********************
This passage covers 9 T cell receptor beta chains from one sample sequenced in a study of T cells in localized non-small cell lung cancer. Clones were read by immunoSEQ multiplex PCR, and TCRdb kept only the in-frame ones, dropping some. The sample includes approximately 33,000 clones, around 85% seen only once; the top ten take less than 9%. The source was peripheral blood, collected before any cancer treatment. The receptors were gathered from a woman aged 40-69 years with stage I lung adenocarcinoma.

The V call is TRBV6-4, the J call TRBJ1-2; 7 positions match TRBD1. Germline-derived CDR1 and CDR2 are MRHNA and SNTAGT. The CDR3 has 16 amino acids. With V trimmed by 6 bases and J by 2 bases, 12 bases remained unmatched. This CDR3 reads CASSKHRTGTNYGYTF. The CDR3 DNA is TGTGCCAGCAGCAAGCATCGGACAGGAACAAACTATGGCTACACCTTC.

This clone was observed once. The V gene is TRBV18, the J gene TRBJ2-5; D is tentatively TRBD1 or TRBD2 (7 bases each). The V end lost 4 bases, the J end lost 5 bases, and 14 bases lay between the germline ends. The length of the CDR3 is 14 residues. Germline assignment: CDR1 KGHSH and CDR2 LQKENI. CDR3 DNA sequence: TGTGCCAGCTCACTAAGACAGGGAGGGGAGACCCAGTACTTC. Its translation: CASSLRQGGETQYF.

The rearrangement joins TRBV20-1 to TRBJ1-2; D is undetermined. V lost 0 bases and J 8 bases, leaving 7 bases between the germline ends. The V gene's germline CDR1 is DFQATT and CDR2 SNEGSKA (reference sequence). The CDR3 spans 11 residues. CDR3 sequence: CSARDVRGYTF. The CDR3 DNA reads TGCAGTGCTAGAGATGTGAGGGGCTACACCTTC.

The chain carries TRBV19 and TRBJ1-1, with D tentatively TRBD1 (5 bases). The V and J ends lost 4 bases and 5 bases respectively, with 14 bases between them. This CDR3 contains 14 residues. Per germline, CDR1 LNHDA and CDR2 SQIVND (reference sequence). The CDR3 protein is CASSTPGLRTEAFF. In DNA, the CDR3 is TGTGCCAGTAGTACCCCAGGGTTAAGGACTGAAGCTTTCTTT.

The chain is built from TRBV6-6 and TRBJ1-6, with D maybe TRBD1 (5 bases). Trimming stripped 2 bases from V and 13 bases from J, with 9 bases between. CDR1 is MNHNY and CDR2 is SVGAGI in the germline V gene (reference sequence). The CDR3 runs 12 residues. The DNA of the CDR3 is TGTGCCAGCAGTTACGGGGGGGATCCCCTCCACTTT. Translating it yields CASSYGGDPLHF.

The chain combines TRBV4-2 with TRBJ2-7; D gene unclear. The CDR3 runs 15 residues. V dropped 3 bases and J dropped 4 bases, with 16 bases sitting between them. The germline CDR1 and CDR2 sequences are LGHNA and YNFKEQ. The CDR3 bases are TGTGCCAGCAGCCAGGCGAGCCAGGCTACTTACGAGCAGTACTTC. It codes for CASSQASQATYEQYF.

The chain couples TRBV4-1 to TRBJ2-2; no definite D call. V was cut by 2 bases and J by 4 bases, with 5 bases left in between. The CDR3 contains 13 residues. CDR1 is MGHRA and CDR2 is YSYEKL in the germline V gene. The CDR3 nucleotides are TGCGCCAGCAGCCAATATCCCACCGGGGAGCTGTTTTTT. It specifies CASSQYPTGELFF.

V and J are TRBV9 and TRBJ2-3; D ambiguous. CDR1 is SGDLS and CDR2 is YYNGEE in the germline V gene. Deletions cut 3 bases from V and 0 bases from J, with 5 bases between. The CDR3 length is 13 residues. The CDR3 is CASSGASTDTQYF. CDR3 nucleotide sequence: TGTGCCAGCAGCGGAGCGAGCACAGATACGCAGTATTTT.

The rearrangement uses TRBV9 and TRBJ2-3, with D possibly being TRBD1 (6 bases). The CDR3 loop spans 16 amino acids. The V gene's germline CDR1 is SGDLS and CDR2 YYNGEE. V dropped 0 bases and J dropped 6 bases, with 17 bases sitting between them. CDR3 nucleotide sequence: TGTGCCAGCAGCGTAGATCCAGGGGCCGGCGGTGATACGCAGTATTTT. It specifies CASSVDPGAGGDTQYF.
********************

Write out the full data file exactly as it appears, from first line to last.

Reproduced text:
This passage covers 9 T cell receptor beta chains from one sample sequenced in a study of T cells in localized non-small cell lung cancer. Clones were read by immunoSEQ multiplex PCR, and TCRdb kept only the in-frame ones, dropping some. The sample includes approximately 33,000 clones, around 85% seen only once; the top ten take less than 9%. The source was peripheral blood, collected before any cancer treatment. The receptors were gathered from a woman aged 40-69 years with stage I lung adenocarcinoma.

The V call is TRBV6-4, the J call TRBJ1-2; 7 positions match TRBD1. Germline-derived CDR1 and CDR2 are MRHNA and SNTAGT. The CDR3 has 16 amino acids. With V trimmed by 6 bases and J by 2 bases, 12 bases remained unmatched. This CDR3 reads CASSKHRTGTNYGYTF. The CDR3 DNA is TGTGCCAGCAGCAAGCATCGGACAGGAACAAACTATGGCTACACCTTC.

This clone was observed once. The V gene is TRBV18, the J gene TRBJ2-5; D is tentatively TRBD1 or TRBD2 (7 bases each). The V end lost 4 bases, the J end lost 5 bases, and 14 bases lay between the germline ends. The length of the CDR3 is 14 residues. Germline assignment: CDR1 KGHSH and CDR2 LQKENI. CDR3 DNA sequence: TGTGCCAGCTCACTAAGACAGGGAGGGGAGACCCAGTACTTC. Its translation: CASSLRQGGETQYF.

The rearrangement joins TRBV20-1 to TRBJ1-2; D is undetermined. V lost 0 bases and J 8 bases, leaving 7 bases between the germline ends. The V gene's germline CDR1 is DFQATT and CDR2 SNEGSKA (reference sequence). The CDR3 spans 11 residues. CDR3 sequence: CSARDVRGYTF. The CDR3 DNA reads TGCAGTGCTAGAGATGTGAGGGGCTACACCTTC.

The chain carries TRBV19 and TRBJ1-1, with D tentatively TRBD1 (5 bases). The V and J ends lost 4 bases and 5 bases respectively, with 14 bases between them. This CDR3 contains 14 residues. Per germline, CDR1 LNHDA and CDR2 SQIVND (reference sequence). The CDR3 protein is CASSTPGLRTEAFF. In DNA, the CDR3 is TGTGCCAGTAGTACCCCAGGGTTAAGGACTGAAGCTTTCTTT.

The chain is built from TRBV6-6 and TRBJ1-6, with D maybe TRBD1 (5 bases). Trimming stripped 2 bases from V and 13 bases from J, with 9 bases between. CDR1 is MNHNY and CDR2 is SVGAGI in the germline V gene (reference sequence). The CDR3 runs 12 residues. The DNA of the CDR3 is TGTGCCAGCAGTTACGGGGGGGATCCCCTCCACTTT. Translating it yields CASSYGGDPLHF.

The chain combines TRBV4-2 with TRBJ2-7; D gene unclear. The CDR3 runs 15 residues. V dropped 3 bases and J dropped 4 bases, with 16 bases sitting between them. The germline CDR1 and CDR2 sequences are LGHNA and YNFKEQ. The CDR3 bases are TGTGCCAGCAGCCAGGCGAGCCAGGCTACTTACGAGCAGTACTTC. It codes for CASSQASQATYEQYF.

The chain couples TRBV4-1 to TRBJ2-2; no definite D call. V was cut by 2 bases and J by 4 bases, with 5 bases left in between. The CDR3 contains 13 residues. CDR1 is MGHRA and CDR2 is YSYEKL in the germline V gene. The CDR3 nucleotides are TGCGCCAGCAGCCAATATCCCACCGGGGAGCTGTTTTTT. It specifies CASSQYPTGELFF.

V and J are TRBV9 and TRBJ2-3; D ambiguous. CDR1 is SGDLS and CDR2 is YYNGEE in the germline V gene. Deletions cut 3 bases from V and 0 bases from J, with 5 bases between. The CDR3 length is 13 residues. The CDR3 is CASSGASTDTQYF. CDR3 nucleotide sequence: TGTGCCAGCAGCGGAGCGAGCACAGATACGCAGTATTTT.

The rearrangement uses TRBV9 and TRBJ2-3, with D possibly being TRBD1 (6 bases). The CDR3 loop spans 16 amino acids. The V gene's germline CDR1 is SGDLS and CDR2 YYNGEE. V dropped 0 bases and J dropped 6 bases, with 17 bases sitting between them. CDR3 nucleotide sequence: TGTGCCAGCAGCGTAGATCCAGGGGCCGGCGGTGATACGCAGTATTTT. It specifies CASSVDPGAGGDTQYF.